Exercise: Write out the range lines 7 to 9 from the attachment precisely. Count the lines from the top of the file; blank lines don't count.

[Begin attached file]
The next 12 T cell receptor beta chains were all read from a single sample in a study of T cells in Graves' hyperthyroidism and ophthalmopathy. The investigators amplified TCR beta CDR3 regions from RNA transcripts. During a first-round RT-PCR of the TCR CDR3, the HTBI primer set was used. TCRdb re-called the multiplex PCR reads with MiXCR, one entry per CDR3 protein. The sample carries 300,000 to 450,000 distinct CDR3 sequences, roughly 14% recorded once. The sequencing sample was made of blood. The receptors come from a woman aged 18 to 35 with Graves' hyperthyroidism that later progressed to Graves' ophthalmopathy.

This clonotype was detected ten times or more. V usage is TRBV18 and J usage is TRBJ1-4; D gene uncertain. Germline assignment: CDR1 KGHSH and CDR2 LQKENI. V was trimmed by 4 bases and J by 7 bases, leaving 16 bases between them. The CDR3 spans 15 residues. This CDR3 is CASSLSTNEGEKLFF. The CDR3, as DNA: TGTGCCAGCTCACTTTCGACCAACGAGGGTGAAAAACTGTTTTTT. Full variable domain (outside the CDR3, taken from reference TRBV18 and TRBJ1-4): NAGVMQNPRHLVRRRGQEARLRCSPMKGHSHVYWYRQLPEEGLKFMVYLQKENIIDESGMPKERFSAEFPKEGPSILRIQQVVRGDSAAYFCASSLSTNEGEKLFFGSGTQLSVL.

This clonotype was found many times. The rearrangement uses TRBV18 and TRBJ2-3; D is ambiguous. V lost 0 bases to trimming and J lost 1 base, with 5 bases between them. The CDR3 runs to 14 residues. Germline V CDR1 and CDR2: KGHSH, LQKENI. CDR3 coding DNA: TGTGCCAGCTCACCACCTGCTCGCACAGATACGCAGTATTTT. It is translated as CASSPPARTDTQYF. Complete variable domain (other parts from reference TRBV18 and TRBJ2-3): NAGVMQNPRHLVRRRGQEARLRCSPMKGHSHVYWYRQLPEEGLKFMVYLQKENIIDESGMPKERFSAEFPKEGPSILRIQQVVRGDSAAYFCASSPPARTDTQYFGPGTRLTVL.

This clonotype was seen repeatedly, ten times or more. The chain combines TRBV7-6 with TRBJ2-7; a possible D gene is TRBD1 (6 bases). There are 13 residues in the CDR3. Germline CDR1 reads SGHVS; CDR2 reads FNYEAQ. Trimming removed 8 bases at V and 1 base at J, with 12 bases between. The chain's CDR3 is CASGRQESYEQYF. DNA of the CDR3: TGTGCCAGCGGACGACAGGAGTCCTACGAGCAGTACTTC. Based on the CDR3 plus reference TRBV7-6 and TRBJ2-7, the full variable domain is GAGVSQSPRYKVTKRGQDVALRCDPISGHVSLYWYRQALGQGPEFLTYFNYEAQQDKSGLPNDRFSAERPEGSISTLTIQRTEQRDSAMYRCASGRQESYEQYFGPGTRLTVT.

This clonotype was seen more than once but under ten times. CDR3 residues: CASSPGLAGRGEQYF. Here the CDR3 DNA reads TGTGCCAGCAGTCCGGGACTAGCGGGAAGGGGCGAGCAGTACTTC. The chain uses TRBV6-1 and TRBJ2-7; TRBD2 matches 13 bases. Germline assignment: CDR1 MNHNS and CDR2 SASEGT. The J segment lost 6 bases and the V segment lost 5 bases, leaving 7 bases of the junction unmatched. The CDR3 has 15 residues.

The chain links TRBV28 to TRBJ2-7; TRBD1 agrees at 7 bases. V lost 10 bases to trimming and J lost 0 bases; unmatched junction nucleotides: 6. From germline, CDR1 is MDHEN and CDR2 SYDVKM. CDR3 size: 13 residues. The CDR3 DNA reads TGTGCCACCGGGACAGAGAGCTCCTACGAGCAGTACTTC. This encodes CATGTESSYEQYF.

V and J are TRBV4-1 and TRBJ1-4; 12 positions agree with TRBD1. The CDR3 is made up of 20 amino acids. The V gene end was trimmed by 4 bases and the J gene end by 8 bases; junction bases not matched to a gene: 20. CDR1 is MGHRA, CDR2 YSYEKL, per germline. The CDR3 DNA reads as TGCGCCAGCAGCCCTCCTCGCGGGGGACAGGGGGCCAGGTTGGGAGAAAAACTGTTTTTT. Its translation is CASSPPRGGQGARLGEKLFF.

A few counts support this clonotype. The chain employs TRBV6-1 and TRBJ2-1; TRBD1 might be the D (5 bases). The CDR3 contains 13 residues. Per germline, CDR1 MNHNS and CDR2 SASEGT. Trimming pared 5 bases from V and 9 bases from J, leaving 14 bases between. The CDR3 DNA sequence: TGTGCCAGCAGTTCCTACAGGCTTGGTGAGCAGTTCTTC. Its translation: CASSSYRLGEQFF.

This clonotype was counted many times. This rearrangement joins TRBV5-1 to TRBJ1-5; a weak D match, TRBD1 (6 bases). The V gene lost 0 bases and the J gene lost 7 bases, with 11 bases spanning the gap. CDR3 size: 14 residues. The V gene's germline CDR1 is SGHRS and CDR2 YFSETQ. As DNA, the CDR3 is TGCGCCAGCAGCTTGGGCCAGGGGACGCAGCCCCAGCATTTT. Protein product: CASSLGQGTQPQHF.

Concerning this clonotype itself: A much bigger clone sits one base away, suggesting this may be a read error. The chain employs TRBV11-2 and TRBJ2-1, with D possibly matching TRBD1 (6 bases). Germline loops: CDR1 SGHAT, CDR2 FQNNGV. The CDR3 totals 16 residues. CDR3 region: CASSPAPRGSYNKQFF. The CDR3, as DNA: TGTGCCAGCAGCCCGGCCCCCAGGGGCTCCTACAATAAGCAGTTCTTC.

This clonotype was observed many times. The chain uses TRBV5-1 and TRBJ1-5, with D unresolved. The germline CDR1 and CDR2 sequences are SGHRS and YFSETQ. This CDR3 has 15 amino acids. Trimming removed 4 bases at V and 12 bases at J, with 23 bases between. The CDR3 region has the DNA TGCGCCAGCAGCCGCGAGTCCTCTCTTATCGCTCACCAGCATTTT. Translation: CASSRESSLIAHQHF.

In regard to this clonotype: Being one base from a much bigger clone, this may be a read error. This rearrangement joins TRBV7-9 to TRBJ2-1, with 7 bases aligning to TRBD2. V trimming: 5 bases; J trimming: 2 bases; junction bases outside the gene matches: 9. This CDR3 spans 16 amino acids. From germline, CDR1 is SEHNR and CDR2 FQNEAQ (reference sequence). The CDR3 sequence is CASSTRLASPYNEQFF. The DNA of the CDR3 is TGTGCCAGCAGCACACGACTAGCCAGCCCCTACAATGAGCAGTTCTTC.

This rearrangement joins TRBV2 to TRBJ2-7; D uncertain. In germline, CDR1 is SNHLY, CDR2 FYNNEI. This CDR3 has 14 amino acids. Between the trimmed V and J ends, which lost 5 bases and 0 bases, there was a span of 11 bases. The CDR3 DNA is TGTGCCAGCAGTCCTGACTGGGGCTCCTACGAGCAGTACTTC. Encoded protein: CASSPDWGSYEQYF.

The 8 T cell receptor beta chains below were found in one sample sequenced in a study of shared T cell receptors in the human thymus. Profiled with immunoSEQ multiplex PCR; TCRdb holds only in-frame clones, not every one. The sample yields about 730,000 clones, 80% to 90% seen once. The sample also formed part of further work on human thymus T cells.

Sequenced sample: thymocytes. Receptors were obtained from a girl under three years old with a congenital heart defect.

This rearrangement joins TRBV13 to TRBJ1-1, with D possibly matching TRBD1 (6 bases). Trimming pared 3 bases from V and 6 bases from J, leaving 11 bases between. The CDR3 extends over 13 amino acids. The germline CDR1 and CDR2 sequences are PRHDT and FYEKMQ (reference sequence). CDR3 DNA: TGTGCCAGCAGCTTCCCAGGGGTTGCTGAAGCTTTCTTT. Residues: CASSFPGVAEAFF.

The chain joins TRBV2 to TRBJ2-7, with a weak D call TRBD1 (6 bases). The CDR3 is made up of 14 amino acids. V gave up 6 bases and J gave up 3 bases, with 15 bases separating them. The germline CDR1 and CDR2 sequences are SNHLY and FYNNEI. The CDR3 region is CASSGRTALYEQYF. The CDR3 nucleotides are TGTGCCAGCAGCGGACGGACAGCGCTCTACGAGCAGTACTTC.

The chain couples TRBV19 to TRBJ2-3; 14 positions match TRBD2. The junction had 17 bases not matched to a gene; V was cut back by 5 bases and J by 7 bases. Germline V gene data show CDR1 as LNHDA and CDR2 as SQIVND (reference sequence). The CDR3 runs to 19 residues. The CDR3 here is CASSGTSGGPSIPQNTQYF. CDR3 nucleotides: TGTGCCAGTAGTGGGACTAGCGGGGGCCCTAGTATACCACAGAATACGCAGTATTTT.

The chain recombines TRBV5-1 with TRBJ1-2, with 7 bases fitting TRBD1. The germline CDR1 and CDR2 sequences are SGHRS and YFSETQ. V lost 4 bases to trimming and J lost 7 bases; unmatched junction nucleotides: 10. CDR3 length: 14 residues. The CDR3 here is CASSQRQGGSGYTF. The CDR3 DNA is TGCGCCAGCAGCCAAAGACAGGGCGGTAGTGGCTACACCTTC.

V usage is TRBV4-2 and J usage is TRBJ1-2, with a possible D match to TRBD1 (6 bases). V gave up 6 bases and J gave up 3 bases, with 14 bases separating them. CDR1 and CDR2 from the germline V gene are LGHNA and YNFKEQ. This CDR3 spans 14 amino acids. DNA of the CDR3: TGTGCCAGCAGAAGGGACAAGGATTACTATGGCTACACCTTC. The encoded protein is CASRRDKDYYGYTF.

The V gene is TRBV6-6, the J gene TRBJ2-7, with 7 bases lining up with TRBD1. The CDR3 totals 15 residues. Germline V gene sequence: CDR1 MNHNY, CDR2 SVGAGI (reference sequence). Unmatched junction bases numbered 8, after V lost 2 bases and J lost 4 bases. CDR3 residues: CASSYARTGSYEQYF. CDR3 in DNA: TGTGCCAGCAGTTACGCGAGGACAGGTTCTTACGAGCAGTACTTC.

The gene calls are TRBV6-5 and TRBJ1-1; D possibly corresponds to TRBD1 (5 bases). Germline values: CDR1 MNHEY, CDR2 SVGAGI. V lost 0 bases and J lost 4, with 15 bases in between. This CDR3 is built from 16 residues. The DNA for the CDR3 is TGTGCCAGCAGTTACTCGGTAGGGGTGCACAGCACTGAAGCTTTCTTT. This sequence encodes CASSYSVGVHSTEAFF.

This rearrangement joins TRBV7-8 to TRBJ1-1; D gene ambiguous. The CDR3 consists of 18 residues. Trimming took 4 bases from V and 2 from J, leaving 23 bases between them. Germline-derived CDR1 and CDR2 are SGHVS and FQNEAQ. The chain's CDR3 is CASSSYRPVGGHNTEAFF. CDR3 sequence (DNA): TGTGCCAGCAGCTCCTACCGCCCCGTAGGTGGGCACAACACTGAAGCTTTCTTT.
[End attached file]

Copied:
V and J are TRBV4-1 and TRBJ1-4; 12 positions agree with TRBD1. The CDR3 is made up of 20 amino acids. The V gene end was trimmed by 4 bases and the J gene end by 8 bases; junction bases not matched to a gene: 20. CDR1 is MGHRA, CDR2 YSYEKL, per germline. The CDR3 DNA reads as TGCGCCAGCAGCCCTCCTCGCGGGGGACAGGGGGCCAGGTTGGGAGAAAAACTGTTTTTT. Its translation is CASSPPRGGQGARLGEKLFF.

A few counts support this clonotype. The chain employs TRBV6-1 and TRBJ2-1; TRBD1 might be the D (5 bases). The CDR3 contains 13 residues. Per germline, CDR1 MNHNS and CDR2 SASEGT. Trimming pared 5 bases from V and 9 bases from J, leaving 14 bases between. The CDR3 DNA sequence: TGTGCCAGCAGTTCCTACAGGCTTGGTGAGCAGTTCTTC. Its translation: CASSSYRLGEQFF.

This clonotype was counted many times. This rearrangement joins TRBV5-1 to TRBJ1-5; a weak D match, TRBD1 (6 bases). The V gene lost 0 bases and the J gene lost 7 bases, with 11 bases spanning the gap. CDR3 size: 14 residues. The V gene's germline CDR1 is SGHRS and CDR2 YFSETQ. As DNA, the CDR3 is TGCGCCAGCAGCTTGGGCCAGGGGACGCAGCCCCAGCATTTT. Protein product: CASSLGQGTQPQHF.